Stephen Perkins

“No matter how many times you listen to Live at Leeds, it surprises,” says MD Pro Panelist Stephen Perkins, who’s been touring with Jane’s Addiction behind its latest studio album, The Great Escape Artist. “It’s so unpredictable, because these guys are so alive. You feel like you’re hearing it for the first time—the attitude, them stepping on the gas. It’s dangerous. Where are these guys going? And when they land there, it feels right.”

For musicians from Perkins’ generation, Leeds broke the mold of what could be done on stage and provided a clear example of how the great drummers stepped up their game in the live arena. “The studio versions of these songs were already pretty exciting,” Stephen says, “but Leeds has all these new parts—rhythmic changes, going to half time, and these solid, straight ahead rockers that go on for thirty-two bars and then disappear, but you wish they were a song. Live, the Who can sit right next to Coltrane, with Elvin Jones going into outer space; it’s that type of partnership. It’s a conversation. There’s a sense of urgency—it’s desperate.

The Who Keith Moon“And there’s Keith Moon, with three big cymbals across the front, no hats…. There’s this constant wash, but the mix isn’t too bright, so it doesn’t hurt you. And he’s playing orchestrally, with a sort of drumensemble approach. People who don’t understand think it’s just a rumble back there. That’s bullshit. Moon is a precise, Bruce Lee technician on drums, with chops, but it’s full of personality. And he’s not just listening to the bass and guitar—he’s on every vocal part. There’s something cosmic going on.”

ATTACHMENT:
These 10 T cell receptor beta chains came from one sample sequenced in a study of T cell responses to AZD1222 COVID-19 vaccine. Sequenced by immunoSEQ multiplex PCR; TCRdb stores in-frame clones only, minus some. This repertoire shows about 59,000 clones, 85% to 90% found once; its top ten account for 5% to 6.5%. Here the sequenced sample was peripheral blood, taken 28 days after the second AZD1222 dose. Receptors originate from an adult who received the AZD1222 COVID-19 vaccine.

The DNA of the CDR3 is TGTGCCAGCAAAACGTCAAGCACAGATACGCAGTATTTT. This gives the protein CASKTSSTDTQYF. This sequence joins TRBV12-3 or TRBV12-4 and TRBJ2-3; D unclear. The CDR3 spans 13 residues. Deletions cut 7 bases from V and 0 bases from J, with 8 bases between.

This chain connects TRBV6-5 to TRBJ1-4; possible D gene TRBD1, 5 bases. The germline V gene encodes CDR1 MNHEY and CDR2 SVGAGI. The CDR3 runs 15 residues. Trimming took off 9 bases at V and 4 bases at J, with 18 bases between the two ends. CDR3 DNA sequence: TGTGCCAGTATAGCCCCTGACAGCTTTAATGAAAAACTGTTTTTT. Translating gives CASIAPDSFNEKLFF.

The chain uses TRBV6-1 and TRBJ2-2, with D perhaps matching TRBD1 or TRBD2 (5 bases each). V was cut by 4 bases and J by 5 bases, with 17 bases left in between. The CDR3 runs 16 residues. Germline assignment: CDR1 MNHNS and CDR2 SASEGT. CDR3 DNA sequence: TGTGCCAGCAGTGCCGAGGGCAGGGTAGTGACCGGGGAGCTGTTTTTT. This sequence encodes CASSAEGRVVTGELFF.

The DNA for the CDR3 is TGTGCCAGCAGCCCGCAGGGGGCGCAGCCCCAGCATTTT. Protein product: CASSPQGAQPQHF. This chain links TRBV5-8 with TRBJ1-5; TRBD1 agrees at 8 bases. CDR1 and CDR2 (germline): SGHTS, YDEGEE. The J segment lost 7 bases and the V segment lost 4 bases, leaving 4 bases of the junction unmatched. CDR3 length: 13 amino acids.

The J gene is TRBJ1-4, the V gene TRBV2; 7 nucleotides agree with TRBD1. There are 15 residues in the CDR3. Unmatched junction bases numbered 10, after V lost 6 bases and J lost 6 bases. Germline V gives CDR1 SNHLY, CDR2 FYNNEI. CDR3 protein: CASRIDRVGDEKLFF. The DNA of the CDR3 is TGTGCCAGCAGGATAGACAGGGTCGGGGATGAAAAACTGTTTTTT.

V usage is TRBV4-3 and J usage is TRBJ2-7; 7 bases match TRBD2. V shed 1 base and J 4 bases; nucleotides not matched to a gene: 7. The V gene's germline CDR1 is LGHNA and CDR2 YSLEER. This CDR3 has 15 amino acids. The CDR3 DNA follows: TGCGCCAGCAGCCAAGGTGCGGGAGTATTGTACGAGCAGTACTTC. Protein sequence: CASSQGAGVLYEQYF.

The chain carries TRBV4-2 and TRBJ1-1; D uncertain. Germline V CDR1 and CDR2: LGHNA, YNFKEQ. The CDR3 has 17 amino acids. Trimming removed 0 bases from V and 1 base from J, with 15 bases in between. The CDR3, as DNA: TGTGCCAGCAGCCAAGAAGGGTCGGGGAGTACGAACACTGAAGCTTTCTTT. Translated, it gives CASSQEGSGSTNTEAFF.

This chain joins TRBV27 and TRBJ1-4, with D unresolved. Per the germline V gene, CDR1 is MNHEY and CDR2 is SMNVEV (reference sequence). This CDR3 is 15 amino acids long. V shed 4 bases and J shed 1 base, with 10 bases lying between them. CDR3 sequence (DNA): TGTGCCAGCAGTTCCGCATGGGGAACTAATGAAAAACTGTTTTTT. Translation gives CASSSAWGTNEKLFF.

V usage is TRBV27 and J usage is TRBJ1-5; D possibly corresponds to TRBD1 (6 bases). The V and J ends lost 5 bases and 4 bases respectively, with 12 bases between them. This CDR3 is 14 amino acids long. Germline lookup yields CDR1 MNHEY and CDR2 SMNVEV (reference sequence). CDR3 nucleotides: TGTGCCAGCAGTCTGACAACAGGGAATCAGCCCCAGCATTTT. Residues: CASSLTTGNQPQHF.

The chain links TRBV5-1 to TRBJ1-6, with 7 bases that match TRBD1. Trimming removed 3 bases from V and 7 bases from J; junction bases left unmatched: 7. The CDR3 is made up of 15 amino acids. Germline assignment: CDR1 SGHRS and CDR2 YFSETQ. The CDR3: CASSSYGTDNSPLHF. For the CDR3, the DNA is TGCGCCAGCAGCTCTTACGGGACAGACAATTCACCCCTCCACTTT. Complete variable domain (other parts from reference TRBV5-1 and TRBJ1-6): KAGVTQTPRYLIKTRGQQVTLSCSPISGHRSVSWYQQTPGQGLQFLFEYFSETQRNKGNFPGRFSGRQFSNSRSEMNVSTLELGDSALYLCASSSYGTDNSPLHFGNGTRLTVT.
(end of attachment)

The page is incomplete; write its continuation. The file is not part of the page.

Perkins’ favorite musicians are the kind where you can hear “their crazy lives” in their playing, and Keith Moon is certainly an ideal example. “I listen and I feel like I know him,” Stephen explains. “You gain insight into who these musicians are. They’re out there showing it. And you get a feeling like you want to break out of your own skin. You feel that on Live at Leeds.”

Perkins says he’s inspired by the album to this day. In fact, Jane’s will occasionally welcome the Leeds muse into its own performances. “I’ve been playing Jane’s Addiction songs since 1986, and we always ask, ‘How do we electrify it?’ Because we’re here to do it like they did it and take it for a ride. Sometimes I’ll put my iPhone through the PA and we’ll jam on Leeds and other live albums from Zeppelin or Rush. It’s what we grew up on. Then, during the show, [guitarist Dave] Navarro will hint at something. We’ve done ‘Sparks’ from Tommy, for instance.

Keith Moon“There’s no way in hell the Who thought about money when they released Live at Leeds,” Perkins concludes. “The whole experience of buying it, with that cool artwork…it was dirty, it looked like a bootleg, like it was just in a wrapper with a stamp—like a do-it-yourself record. But in 1970, Leeds changed people. It proved you could still be a dangerous live band and really make a mark, and people would listen.”